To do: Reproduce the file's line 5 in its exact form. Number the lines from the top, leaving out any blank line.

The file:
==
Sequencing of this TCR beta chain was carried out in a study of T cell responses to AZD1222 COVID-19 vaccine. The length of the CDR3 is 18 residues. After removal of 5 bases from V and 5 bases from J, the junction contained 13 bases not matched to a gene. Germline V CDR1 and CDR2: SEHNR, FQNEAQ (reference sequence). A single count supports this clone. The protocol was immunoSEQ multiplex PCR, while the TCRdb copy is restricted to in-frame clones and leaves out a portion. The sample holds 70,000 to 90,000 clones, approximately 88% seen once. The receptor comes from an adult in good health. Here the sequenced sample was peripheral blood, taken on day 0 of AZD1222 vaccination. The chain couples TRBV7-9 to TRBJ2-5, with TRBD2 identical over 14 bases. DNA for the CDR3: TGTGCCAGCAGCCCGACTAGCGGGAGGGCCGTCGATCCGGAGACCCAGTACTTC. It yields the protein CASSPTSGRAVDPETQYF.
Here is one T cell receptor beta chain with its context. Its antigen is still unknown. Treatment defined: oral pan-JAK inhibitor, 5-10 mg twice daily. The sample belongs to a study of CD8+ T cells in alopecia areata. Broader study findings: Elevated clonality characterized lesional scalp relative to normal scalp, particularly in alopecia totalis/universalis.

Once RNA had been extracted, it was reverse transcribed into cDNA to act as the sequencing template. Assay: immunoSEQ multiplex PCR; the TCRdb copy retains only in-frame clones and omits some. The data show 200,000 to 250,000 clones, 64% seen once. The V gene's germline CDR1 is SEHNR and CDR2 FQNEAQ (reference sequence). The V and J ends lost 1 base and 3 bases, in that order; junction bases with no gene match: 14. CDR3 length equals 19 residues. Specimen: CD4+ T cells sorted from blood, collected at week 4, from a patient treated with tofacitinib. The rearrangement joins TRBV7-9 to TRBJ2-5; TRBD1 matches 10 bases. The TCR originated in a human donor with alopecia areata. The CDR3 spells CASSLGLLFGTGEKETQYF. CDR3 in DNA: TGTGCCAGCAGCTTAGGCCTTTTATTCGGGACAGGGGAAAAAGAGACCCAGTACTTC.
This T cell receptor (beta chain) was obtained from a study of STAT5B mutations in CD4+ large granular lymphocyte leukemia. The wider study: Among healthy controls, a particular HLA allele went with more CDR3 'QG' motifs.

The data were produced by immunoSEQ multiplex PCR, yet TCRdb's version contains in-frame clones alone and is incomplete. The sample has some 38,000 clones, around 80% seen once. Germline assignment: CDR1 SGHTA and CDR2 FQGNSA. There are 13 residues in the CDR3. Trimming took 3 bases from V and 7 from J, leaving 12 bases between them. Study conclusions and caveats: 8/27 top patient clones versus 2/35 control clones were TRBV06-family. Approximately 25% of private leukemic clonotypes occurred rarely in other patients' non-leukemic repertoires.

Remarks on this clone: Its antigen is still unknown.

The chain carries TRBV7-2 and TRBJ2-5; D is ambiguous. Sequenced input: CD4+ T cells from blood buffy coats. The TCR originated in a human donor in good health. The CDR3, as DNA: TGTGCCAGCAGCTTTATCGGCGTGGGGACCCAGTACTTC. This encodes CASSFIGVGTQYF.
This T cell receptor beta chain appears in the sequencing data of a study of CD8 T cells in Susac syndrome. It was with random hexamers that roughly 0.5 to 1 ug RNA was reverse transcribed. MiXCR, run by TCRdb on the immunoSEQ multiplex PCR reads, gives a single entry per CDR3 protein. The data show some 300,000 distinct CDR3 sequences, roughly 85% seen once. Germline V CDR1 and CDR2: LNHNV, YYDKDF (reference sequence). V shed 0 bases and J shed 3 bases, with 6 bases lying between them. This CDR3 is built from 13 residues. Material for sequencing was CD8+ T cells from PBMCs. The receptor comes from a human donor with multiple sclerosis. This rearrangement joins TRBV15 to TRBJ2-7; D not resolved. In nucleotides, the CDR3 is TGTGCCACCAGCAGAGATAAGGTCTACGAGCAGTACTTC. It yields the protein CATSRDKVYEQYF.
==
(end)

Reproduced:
The data were produced by immunoSEQ multiplex PCR, yet TCRdb's version contains in-frame clones alone and is incomplete. The sample has some 38,000 clones, around 80% seen once. Germline assignment: CDR1 SGHTA and CDR2 FQGNSA. There are 13 residues in the CDR3. Trimming took 3 bases from V and 7 from J, leaving 12 bases between them. Study conclusions and caveats: 8/27 top patient clones versus 2/35 control clones were TRBV06-family. Approximately 25% of private leukemic clonotypes occurred rarely in other patients' non-leukemic repertoires.